Is Emma Watson's "Sustainable" Press Tour Just Green-Washing?

Leeann Duggan
·Senior Editor

Having recently seen The True Cost, a documentary about the human and environmental impact of clothing production, Emma Watson took to Instagram to proclaim her committment to The Green Carpet Challenge, which encourages celebs to make sustainable fashion choices on the red carpet.

Watson began her press tour for her forthcoming film Regression yesterday in Madrid, and her stylist Sarah Slutsky is highlighting the ethical fashion cred of Watson's designer wares on Instagram. While we don't want to knock anyone who genuinely seems to want to make a difference, we do have to call into question how sustainable an international press tour can be, with people and wardrobe being flown all over the world. And while some of the designers Slutsky mentions seem genuinely committed to ethical fashion via the use of sustainable or ethically-sourced materials, her explanation of others are vague at best — like the jewelry designer who " believes that responsible behavior and luxury are inseparably linked." Well, okay then.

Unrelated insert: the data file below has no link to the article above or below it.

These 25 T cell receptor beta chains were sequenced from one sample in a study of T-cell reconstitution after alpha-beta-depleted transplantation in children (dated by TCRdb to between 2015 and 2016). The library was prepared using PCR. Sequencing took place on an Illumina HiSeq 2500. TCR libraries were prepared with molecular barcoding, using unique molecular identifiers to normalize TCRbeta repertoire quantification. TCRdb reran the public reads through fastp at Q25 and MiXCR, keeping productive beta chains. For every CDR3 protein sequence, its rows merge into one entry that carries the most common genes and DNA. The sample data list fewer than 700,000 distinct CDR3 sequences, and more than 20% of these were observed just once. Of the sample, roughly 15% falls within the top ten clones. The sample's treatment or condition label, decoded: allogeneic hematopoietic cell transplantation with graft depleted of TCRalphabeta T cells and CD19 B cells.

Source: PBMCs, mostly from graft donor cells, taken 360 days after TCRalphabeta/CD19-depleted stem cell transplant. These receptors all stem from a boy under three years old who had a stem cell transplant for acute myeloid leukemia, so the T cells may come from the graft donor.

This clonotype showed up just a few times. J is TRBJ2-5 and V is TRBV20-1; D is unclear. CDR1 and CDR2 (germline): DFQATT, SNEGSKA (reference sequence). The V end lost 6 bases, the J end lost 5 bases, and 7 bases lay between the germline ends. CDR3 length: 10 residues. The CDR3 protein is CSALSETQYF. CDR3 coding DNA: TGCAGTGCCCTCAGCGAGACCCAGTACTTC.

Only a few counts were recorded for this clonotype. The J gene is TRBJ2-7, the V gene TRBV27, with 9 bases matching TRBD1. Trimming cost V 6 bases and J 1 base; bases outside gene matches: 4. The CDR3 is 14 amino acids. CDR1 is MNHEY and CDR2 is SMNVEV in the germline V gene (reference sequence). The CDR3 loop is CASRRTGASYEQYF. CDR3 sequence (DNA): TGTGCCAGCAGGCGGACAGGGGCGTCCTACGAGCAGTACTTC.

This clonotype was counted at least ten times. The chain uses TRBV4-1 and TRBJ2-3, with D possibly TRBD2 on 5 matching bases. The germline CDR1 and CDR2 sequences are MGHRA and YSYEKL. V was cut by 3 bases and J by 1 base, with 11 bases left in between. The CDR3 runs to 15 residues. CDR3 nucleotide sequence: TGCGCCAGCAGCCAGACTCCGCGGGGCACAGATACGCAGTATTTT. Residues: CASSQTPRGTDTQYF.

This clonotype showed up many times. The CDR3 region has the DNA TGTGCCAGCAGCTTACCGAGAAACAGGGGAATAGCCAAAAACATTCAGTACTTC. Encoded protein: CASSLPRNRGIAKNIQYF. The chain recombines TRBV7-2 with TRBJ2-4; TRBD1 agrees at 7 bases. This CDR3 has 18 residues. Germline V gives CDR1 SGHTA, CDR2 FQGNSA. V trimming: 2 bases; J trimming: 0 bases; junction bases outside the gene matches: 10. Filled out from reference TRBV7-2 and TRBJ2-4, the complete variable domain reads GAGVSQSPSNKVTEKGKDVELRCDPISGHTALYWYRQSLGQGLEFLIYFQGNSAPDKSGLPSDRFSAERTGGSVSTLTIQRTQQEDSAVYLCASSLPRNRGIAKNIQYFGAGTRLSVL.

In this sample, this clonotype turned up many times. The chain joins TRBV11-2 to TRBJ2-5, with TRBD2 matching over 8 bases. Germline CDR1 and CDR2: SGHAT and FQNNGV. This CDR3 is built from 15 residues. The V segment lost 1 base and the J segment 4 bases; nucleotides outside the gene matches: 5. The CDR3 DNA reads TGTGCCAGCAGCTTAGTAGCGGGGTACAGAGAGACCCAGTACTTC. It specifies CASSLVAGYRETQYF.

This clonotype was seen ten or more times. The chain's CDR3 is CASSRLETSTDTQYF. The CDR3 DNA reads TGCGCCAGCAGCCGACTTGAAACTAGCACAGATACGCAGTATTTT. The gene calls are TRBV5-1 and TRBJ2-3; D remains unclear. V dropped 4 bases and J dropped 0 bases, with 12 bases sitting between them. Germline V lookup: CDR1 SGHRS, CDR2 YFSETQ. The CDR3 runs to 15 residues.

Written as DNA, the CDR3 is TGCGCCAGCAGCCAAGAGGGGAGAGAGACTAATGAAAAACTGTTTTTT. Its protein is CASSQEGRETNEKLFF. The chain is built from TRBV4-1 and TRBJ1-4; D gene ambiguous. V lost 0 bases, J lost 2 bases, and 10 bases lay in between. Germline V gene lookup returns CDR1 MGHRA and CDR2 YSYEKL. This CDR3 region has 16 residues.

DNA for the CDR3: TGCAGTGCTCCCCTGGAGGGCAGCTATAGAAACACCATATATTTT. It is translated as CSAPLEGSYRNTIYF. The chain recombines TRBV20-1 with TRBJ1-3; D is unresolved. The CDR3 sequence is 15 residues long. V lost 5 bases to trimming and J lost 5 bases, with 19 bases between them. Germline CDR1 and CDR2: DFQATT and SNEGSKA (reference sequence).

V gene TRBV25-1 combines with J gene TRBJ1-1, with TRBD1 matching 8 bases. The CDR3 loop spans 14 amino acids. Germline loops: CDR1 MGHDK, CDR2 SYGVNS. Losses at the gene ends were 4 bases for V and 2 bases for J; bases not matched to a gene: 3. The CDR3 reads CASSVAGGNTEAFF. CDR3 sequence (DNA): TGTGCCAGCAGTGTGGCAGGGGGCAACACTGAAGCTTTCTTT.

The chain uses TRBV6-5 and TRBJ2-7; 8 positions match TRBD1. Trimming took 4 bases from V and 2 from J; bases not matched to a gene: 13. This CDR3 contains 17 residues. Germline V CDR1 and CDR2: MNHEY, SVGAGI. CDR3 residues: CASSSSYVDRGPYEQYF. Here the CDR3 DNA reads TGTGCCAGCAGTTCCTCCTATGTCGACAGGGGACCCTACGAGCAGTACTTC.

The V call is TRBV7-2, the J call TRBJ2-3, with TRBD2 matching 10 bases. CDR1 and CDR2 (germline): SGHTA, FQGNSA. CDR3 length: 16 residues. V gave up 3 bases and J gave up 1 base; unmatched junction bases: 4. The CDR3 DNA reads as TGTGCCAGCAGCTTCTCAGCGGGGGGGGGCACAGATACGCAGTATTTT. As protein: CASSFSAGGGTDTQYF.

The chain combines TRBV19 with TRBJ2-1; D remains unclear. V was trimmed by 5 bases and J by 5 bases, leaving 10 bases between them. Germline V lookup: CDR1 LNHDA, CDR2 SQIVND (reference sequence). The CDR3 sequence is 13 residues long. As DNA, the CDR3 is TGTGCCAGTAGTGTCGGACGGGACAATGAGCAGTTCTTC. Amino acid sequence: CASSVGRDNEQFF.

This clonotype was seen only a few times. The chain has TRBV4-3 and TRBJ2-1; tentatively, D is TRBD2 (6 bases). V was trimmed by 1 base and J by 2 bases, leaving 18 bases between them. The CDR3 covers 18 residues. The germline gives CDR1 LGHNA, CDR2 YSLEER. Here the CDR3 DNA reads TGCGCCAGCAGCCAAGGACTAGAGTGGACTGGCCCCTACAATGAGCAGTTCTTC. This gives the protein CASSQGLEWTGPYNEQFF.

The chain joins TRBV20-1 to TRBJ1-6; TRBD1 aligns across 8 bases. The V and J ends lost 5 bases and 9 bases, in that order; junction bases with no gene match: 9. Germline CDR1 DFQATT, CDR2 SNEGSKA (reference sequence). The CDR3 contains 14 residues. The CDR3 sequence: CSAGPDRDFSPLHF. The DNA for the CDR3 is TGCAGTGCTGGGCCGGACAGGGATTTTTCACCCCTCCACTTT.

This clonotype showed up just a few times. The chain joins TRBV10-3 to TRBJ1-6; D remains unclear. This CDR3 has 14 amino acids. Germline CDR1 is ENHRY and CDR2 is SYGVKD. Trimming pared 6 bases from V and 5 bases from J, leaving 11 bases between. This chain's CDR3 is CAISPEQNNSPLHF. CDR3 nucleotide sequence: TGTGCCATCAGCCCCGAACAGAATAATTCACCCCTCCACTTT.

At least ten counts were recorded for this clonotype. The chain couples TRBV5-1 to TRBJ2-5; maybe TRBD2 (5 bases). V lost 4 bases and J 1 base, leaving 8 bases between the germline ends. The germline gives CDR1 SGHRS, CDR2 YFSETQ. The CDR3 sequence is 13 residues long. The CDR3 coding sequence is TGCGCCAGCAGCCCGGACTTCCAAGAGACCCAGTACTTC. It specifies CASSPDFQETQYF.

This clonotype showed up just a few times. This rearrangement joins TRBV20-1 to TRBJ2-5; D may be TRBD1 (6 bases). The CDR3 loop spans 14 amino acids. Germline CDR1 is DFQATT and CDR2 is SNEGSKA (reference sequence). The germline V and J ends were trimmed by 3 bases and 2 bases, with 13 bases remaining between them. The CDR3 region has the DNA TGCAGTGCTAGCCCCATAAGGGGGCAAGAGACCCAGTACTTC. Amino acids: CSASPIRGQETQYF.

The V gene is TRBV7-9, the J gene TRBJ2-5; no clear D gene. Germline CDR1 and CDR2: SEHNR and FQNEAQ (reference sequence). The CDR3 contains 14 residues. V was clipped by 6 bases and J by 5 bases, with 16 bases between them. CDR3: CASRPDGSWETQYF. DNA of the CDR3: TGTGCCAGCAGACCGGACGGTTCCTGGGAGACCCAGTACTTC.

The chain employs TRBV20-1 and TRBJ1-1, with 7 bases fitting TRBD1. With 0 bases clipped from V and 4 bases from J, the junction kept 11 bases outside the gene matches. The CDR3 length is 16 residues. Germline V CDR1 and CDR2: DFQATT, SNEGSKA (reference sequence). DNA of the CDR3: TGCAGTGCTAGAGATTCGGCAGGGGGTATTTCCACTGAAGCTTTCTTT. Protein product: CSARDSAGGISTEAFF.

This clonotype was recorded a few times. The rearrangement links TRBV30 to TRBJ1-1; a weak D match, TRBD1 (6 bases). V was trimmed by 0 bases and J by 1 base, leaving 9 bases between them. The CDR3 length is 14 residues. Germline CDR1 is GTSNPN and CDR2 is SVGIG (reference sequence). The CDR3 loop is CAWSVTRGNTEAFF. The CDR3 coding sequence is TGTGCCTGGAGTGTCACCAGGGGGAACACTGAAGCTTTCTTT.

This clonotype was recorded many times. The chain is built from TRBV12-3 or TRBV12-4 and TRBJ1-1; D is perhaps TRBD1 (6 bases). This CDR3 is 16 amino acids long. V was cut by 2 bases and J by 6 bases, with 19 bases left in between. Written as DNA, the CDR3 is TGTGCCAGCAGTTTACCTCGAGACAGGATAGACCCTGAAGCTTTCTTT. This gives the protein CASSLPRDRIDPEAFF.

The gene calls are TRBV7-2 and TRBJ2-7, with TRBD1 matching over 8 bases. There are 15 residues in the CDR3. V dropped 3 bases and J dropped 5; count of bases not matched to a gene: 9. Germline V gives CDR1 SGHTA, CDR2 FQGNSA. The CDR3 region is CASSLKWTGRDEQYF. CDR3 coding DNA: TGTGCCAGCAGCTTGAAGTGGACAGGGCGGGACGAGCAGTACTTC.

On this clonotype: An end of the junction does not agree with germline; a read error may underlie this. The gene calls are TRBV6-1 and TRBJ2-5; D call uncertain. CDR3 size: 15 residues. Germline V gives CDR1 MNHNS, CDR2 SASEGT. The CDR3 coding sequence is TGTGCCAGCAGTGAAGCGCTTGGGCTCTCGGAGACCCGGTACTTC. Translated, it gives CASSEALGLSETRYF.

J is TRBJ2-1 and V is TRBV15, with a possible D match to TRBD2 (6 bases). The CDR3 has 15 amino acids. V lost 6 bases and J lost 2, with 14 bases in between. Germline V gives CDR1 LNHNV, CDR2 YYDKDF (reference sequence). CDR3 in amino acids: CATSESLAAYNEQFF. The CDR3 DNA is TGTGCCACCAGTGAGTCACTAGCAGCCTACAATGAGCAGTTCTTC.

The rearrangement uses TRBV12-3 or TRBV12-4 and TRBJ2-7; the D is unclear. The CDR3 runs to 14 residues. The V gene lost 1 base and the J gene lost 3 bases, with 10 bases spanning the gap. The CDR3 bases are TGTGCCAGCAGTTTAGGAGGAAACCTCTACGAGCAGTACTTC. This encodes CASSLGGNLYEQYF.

Slutsky also mentions a designer who produces clothes "in New York and Italy" — but it's not clear how that makes it an ethical choice. Other designers are praised for not using fur, but they do use leather and other animal products. Other phrases seem pulled straight from a press release, like when Slutsky mentions Cartier's commitment to "responsible and sustainable business principles and practices in both the supply chain and their own business." Huh? This is the kind of vague corporate speak that seems intentionally designed to sound green, while carefully avoiding making any concrete promises.

It could be that these designers have a deeper commitment to ethics and sustainability than is being communicated. But as it's been presented so far, it's hard to see exactly how the "green carpet" is truly green. That said, the looks are undeniably lovely, and Watson and Slutsky are to be praised for bringing attention to the issue of sustainability in fashion. Maybe, in the end, there just aren't that many truly ethical brands to choose from in fashion. Maybe, in time, campaigns like this will change that.

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